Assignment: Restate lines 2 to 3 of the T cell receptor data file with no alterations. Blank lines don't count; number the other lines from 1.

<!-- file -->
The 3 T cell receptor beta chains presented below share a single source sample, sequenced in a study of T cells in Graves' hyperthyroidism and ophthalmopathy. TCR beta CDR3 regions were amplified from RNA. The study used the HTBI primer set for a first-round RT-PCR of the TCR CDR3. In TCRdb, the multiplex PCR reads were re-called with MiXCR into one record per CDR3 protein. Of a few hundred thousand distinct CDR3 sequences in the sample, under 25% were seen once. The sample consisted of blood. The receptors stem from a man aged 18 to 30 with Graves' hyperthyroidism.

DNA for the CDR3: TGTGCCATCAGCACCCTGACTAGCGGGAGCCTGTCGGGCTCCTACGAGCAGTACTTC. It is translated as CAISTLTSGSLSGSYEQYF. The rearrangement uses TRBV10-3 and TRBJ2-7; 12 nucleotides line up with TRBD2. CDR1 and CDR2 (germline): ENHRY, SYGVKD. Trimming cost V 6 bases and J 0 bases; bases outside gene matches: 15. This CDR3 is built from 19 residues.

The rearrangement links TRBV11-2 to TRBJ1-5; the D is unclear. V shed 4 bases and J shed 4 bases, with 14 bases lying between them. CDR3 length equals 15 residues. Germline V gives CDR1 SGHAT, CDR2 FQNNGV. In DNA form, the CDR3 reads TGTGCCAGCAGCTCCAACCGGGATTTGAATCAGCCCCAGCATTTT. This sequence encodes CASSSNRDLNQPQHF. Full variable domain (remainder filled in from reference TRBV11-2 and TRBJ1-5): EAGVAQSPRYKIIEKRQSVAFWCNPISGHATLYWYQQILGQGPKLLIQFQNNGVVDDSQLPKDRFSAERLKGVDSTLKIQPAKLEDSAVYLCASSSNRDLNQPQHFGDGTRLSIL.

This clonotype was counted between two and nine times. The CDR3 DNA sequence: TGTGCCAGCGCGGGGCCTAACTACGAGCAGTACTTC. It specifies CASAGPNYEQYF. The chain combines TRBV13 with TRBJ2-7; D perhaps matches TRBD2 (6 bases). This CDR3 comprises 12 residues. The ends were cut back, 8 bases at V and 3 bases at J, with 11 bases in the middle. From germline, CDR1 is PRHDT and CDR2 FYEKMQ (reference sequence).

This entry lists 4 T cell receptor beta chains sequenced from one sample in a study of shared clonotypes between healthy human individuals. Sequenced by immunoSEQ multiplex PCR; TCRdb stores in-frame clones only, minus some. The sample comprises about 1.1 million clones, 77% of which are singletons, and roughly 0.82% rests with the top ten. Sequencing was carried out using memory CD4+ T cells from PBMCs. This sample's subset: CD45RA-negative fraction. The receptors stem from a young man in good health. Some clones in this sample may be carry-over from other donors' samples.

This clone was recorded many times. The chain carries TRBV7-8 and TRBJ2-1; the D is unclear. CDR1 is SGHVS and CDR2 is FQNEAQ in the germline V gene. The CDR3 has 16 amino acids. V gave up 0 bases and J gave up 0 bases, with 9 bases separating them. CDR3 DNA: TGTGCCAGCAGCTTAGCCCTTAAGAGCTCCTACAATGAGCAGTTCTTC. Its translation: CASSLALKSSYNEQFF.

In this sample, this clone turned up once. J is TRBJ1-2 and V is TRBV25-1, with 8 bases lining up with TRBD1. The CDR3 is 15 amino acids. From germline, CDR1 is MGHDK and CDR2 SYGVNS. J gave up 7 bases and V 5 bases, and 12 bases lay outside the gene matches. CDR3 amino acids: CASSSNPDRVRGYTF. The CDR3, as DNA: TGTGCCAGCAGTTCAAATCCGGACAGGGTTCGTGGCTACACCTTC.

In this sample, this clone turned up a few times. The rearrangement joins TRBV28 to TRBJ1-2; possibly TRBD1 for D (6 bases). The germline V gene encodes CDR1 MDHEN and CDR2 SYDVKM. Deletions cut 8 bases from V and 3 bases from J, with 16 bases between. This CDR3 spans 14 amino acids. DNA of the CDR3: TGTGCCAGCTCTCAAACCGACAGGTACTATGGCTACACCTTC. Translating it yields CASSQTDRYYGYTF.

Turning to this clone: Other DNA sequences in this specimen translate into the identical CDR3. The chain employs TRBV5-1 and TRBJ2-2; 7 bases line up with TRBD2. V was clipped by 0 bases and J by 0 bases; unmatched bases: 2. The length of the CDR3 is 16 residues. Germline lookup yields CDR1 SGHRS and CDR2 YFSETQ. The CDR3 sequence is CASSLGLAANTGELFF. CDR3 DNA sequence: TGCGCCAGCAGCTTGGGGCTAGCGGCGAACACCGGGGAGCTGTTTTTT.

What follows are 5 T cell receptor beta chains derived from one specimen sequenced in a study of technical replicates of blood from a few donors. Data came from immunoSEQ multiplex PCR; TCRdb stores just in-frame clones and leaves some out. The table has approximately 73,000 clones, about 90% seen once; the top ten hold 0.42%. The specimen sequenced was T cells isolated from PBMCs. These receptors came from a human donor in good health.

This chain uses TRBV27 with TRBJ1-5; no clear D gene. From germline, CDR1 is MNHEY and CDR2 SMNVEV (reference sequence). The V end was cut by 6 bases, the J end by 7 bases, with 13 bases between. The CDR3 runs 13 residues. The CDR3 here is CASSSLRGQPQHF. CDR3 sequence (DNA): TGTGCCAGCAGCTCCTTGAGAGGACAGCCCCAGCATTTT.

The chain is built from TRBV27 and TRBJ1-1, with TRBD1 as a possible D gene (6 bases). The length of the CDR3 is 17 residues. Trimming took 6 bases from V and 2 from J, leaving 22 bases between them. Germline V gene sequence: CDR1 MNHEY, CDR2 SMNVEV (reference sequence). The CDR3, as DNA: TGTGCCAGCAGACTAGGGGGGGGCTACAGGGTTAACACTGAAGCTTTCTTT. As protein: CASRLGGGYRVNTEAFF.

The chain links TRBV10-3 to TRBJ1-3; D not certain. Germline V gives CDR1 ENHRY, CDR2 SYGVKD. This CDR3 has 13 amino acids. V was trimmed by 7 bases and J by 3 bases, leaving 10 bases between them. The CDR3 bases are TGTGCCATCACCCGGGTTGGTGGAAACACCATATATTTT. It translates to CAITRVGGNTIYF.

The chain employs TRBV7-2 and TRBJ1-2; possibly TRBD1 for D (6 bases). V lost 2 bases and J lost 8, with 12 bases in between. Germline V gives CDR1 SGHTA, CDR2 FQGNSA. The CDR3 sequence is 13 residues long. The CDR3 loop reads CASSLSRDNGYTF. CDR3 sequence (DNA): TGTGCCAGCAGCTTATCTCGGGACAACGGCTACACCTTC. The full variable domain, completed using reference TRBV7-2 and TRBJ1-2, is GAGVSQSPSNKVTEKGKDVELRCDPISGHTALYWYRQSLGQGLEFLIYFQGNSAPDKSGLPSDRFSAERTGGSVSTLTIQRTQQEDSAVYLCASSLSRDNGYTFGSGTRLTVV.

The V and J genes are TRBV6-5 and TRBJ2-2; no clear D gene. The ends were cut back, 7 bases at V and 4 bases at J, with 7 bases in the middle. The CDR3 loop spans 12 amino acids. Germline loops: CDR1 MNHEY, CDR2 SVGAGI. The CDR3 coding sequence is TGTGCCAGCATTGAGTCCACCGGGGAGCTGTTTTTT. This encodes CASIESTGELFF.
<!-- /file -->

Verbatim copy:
DNA for the CDR3: TGTGCCATCAGCACCCTGACTAGCGGGAGCCTGTCGGGCTCCTACGAGCAGTACTTC. It is translated as CAISTLTSGSLSGSYEQYF. The rearrangement uses TRBV10-3 and TRBJ2-7; 12 nucleotides line up with TRBD2. CDR1 and CDR2 (germline): ENHRY, SYGVKD. Trimming cost V 6 bases and J 0 bases; bases outside gene matches: 15. This CDR3 is built from 19 residues.

The rearrangement links TRBV11-2 to TRBJ1-5; the D is unclear. V shed 4 bases and J shed 4 bases, with 14 bases lying between them. CDR3 length equals 15 residues. Germline V gives CDR1 SGHAT, CDR2 FQNNGV. In DNA form, the CDR3 reads TGTGCCAGCAGCTCCAACCGGGATTTGAATCAGCCCCAGCATTTT. This sequence encodes CASSSNRDLNQPQHF. Full variable domain (remainder filled in from reference TRBV11-2 and TRBJ1-5): EAGVAQSPRYKIIEKRQSVAFWCNPISGHATLYWYQQILGQGPKLLIQFQNNGVVDDSQLPKDRFSAERLKGVDSTLKIQPAKLEDSAVYLCASSSNRDLNQPQHFGDGTRLSIL.